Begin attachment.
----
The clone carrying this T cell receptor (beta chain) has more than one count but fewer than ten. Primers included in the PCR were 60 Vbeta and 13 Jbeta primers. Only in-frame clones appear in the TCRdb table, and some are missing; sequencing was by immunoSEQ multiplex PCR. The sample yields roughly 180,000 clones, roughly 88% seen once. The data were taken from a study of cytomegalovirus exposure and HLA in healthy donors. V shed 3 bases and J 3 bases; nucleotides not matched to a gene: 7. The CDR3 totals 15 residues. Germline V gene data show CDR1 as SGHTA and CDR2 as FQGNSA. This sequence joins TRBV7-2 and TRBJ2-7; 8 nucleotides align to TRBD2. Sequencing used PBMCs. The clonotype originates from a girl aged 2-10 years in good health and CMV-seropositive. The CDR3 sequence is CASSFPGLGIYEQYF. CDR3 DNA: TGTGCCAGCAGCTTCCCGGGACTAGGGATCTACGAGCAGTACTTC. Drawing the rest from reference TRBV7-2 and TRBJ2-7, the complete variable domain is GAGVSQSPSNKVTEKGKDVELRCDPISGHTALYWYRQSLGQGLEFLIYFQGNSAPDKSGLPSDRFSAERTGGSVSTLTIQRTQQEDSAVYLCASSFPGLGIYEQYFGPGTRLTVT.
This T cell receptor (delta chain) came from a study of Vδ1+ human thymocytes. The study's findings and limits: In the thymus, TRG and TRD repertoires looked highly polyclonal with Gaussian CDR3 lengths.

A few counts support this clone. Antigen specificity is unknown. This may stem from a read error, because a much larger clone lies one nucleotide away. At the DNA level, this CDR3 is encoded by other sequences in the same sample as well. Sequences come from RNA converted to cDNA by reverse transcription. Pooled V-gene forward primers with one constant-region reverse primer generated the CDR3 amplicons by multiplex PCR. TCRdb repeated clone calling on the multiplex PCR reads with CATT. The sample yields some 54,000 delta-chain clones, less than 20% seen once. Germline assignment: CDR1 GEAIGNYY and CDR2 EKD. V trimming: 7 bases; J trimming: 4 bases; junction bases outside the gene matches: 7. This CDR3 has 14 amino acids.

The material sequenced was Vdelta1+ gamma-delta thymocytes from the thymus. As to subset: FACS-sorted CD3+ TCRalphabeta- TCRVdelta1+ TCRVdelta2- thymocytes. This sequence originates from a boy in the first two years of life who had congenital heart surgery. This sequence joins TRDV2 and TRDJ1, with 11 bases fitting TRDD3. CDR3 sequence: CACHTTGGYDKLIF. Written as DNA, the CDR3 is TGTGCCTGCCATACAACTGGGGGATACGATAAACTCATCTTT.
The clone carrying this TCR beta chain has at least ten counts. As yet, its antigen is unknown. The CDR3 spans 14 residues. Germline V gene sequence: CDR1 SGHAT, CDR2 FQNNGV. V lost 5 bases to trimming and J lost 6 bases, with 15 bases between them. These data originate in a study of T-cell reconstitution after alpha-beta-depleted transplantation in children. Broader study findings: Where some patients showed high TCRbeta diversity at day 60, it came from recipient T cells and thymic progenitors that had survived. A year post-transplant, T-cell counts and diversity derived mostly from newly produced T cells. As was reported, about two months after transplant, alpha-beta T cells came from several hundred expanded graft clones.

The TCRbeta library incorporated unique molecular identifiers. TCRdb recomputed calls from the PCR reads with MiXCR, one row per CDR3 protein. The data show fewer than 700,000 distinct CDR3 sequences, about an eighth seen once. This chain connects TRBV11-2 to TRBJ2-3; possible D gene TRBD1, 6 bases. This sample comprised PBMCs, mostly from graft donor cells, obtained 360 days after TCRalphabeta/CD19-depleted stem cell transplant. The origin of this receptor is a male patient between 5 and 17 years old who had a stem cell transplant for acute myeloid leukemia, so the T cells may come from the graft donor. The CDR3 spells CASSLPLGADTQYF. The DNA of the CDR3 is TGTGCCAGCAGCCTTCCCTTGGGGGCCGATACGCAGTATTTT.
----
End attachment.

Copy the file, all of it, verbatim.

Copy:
The clone carrying this T cell receptor (beta chain) has more than one count but fewer than ten. Primers included in the PCR were 60 Vbeta and 13 Jbeta primers. Only in-frame clones appear in the TCRdb table, and some are missing; sequencing was by immunoSEQ multiplex PCR. The sample yields roughly 180,000 clones, roughly 88% seen once. The data were taken from a study of cytomegalovirus exposure and HLA in healthy donors. V shed 3 bases and J 3 bases; nucleotides not matched to a gene: 7. The CDR3 totals 15 residues. Germline V gene data show CDR1 as SGHTA and CDR2 as FQGNSA. This sequence joins TRBV7-2 and TRBJ2-7; 8 nucleotides align to TRBD2. Sequencing used PBMCs. The clonotype originates from a girl aged 2-10 years in good health and CMV-seropositive. The CDR3 sequence is CASSFPGLGIYEQYF. CDR3 DNA: TGTGCCAGCAGCTTCCCGGGACTAGGGATCTACGAGCAGTACTTC. Drawing the rest from reference TRBV7-2 and TRBJ2-7, the complete variable domain is GAGVSQSPSNKVTEKGKDVELRCDPISGHTALYWYRQSLGQGLEFLIYFQGNSAPDKSGLPSDRFSAERTGGSVSTLTIQRTQQEDSAVYLCASSFPGLGIYEQYFGPGTRLTVT.
This T cell receptor (delta chain) came from a study of Vδ1+ human thymocytes. The study's findings and limits: In the thymus, TRG and TRD repertoires looked highly polyclonal with Gaussian CDR3 lengths.

A few counts support this clone. Antigen specificity is unknown. This may stem from a read error, because a much larger clone lies one nucleotide away. At the DNA level, this CDR3 is encoded by other sequences in the same sample as well. Sequences come from RNA converted to cDNA by reverse transcription. Pooled V-gene forward primers with one constant-region reverse primer generated the CDR3 amplicons by multiplex PCR. TCRdb repeated clone calling on the multiplex PCR reads with CATT. The sample yields some 54,000 delta-chain clones, less than 20% seen once. Germline assignment: CDR1 GEAIGNYY and CDR2 EKD. V trimming: 7 bases; J trimming: 4 bases; junction bases outside the gene matches: 7. This CDR3 has 14 amino acids.

The material sequenced was Vdelta1+ gamma-delta thymocytes from the thymus. As to subset: FACS-sorted CD3+ TCRalphabeta- TCRVdelta1+ TCRVdelta2- thymocytes. This sequence originates from a boy in the first two years of life who had congenital heart surgery. This sequence joins TRDV2 and TRDJ1, with 11 bases fitting TRDD3. CDR3 sequence: CACHTTGGYDKLIF. Written as DNA, the CDR3 is TGTGCCTGCCATACAACTGGGGGATACGATAAACTCATCTTT.
The clone carrying this TCR beta chain has at least ten counts. As yet, its antigen is unknown. The CDR3 spans 14 residues. Germline V gene sequence: CDR1 SGHAT, CDR2 FQNNGV. V lost 5 bases to trimming and J lost 6 bases, with 15 bases between them. These data originate in a study of T-cell reconstitution after alpha-beta-depleted transplantation in children. Broader study findings: Where some patients showed high TCRbeta diversity at day 60, it came from recipient T cells and thymic progenitors that had survived. A year post-transplant, T-cell counts and diversity derived mostly from newly produced T cells. As was reported, about two months after transplant, alpha-beta T cells came from several hundred expanded graft clones.

The TCRbeta library incorporated unique molecular identifiers. TCRdb recomputed calls from the PCR reads with MiXCR, one row per CDR3 protein. The data show fewer than 700,000 distinct CDR3 sequences, about an eighth seen once. This chain connects TRBV11-2 to TRBJ2-3; possible D gene TRBD1, 6 bases. This sample comprised PBMCs, mostly from graft donor cells, obtained 360 days after TCRalphabeta/CD19-depleted stem cell transplant. The origin of this receptor is a male patient between 5 and 17 years old who had a stem cell transplant for acute myeloid leukemia, so the T cells may come from the graft donor. The CDR3 spells CASSLPLGADTQYF. The DNA of the CDR3 is TGTGCCAGCAGCCTTCCCTTGGGGGCCGATACGCAGTATTTT.